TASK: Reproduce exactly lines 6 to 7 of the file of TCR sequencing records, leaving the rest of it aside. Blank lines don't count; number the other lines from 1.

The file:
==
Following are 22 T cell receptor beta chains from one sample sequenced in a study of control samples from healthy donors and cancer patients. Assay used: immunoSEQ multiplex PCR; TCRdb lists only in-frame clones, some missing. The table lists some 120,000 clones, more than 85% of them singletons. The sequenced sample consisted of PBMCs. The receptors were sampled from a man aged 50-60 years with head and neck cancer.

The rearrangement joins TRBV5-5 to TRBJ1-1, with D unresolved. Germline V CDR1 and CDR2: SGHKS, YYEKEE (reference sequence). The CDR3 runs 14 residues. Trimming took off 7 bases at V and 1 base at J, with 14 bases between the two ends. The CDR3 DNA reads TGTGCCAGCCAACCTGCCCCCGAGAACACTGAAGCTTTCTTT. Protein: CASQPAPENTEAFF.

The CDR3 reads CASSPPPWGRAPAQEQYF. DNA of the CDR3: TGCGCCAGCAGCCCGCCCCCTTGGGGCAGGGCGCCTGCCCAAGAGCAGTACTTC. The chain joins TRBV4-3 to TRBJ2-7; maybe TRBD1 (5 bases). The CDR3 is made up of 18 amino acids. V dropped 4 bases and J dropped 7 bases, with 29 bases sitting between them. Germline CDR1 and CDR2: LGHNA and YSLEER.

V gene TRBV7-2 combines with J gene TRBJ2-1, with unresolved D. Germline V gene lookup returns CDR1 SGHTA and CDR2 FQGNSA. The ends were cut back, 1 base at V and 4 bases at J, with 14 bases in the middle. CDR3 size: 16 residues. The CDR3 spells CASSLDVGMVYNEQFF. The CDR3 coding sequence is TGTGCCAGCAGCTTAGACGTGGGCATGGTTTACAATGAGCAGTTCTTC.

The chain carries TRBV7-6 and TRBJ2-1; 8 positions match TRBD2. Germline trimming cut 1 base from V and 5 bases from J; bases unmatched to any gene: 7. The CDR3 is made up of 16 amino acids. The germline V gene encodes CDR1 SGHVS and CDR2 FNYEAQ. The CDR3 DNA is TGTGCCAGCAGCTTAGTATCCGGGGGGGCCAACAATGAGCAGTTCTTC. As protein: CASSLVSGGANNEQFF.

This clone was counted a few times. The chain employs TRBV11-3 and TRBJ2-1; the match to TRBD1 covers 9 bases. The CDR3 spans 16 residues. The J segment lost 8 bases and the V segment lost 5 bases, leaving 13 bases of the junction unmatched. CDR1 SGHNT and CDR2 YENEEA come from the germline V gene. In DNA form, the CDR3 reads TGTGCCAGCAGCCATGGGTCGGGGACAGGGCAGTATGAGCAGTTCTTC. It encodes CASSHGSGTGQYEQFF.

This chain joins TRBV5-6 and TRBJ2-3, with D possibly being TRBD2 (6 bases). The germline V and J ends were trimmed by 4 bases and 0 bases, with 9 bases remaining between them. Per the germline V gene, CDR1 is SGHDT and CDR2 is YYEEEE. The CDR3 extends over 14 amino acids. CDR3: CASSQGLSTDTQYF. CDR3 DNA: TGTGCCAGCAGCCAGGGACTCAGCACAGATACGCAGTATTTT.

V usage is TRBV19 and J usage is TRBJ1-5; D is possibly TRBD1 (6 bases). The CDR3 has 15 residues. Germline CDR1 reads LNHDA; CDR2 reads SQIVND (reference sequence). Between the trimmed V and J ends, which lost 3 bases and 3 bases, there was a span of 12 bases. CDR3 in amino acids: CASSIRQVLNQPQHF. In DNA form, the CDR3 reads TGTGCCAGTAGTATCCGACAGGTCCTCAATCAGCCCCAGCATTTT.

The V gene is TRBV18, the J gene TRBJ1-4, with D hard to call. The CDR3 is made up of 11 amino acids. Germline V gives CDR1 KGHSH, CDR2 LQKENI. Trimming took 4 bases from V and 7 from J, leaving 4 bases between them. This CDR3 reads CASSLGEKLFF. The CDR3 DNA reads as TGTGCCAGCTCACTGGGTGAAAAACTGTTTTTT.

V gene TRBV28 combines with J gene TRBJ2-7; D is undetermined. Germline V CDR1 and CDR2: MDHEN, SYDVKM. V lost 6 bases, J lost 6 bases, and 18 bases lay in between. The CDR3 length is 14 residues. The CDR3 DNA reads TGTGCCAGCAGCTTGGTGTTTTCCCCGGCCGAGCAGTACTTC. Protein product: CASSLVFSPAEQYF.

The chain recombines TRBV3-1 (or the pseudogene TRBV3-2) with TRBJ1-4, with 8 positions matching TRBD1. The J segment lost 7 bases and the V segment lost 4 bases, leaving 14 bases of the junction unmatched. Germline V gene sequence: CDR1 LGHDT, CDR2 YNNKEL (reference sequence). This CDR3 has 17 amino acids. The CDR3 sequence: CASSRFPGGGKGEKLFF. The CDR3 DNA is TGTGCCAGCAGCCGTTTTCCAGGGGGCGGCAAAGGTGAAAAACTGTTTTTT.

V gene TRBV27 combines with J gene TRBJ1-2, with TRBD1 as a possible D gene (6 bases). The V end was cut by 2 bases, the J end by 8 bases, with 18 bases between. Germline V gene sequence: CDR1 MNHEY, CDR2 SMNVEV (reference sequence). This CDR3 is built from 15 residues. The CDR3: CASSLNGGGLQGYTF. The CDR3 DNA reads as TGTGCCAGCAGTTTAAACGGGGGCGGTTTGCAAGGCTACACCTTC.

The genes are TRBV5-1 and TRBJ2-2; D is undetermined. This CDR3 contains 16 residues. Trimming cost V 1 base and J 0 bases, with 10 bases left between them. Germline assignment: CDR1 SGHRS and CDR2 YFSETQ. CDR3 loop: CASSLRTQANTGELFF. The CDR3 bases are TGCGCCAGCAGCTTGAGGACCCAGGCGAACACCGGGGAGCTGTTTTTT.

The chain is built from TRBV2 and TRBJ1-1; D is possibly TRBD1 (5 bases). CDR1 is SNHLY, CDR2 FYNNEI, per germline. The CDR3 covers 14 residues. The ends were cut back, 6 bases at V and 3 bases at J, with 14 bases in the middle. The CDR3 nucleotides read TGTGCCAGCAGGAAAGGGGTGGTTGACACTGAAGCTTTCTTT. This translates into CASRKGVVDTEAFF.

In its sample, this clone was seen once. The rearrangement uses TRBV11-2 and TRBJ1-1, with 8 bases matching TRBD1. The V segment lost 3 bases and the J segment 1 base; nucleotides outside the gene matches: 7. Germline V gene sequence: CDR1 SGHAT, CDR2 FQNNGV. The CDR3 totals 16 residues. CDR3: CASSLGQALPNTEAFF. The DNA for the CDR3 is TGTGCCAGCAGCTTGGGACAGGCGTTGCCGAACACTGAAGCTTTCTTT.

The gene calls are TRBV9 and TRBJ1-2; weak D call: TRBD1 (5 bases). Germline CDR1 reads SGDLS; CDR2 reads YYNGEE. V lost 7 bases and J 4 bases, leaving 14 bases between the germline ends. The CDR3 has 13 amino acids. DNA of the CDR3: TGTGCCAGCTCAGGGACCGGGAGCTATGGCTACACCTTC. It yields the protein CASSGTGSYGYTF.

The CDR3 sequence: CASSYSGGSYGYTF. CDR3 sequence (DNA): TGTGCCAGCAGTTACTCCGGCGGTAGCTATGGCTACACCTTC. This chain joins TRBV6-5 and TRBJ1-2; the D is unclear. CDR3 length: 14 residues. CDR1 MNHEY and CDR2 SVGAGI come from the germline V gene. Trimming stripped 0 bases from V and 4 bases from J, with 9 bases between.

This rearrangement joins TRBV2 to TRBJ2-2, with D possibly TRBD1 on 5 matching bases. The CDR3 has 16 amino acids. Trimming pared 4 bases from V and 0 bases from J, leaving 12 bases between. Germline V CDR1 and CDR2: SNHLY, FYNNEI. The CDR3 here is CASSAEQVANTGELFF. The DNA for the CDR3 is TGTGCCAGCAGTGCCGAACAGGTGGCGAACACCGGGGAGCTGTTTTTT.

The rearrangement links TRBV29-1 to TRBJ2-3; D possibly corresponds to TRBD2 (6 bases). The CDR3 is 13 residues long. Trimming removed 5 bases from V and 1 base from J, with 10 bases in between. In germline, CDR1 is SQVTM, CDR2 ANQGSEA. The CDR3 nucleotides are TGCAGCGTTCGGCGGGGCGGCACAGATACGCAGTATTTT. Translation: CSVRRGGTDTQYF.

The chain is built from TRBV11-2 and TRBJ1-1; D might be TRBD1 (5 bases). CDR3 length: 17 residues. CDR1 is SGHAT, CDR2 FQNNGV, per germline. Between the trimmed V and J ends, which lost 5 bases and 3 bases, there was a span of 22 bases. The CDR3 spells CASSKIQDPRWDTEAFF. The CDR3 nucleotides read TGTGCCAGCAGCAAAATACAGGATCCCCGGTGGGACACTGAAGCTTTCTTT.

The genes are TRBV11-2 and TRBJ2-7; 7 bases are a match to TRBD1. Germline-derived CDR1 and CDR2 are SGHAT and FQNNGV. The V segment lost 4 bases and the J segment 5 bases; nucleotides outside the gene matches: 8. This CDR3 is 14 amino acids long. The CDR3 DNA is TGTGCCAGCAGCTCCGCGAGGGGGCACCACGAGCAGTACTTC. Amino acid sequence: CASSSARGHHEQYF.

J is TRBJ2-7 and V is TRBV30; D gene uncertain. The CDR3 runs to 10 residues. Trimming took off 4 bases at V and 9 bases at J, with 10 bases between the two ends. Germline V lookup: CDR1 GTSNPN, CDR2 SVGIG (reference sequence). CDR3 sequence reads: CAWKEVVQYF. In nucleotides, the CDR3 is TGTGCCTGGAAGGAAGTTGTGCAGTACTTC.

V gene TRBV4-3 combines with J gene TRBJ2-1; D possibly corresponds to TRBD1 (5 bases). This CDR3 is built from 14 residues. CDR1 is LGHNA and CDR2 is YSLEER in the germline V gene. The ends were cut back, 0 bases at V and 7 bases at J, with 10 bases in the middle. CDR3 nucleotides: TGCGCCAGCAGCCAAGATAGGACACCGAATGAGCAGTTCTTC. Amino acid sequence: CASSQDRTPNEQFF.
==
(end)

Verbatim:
This clone was counted a few times. The chain employs TRBV11-3 and TRBJ2-1; the match to TRBD1 covers 9 bases. The CDR3 spans 16 residues. The J segment lost 8 bases and the V segment lost 5 bases, leaving 13 bases of the junction unmatched. CDR1 SGHNT and CDR2 YENEEA come from the germline V gene. In DNA form, the CDR3 reads TGTGCCAGCAGCCATGGGTCGGGGACAGGGCAGTATGAGCAGTTCTTC. It encodes CASSHGSGTGQYEQFF.

This chain joins TRBV5-6 and TRBJ2-3, with D possibly being TRBD2 (6 bases). The germline V and J ends were trimmed by 4 bases and 0 bases, with 9 bases remaining between them. Per the germline V gene, CDR1 is SGHDT and CDR2 is YYEEEE. The CDR3 extends over 14 amino acids. CDR3: CASSQGLSTDTQYF. CDR3 DNA: TGTGCCAGCAGCCAGGGACTCAGCACAGATACGCAGTATTTT.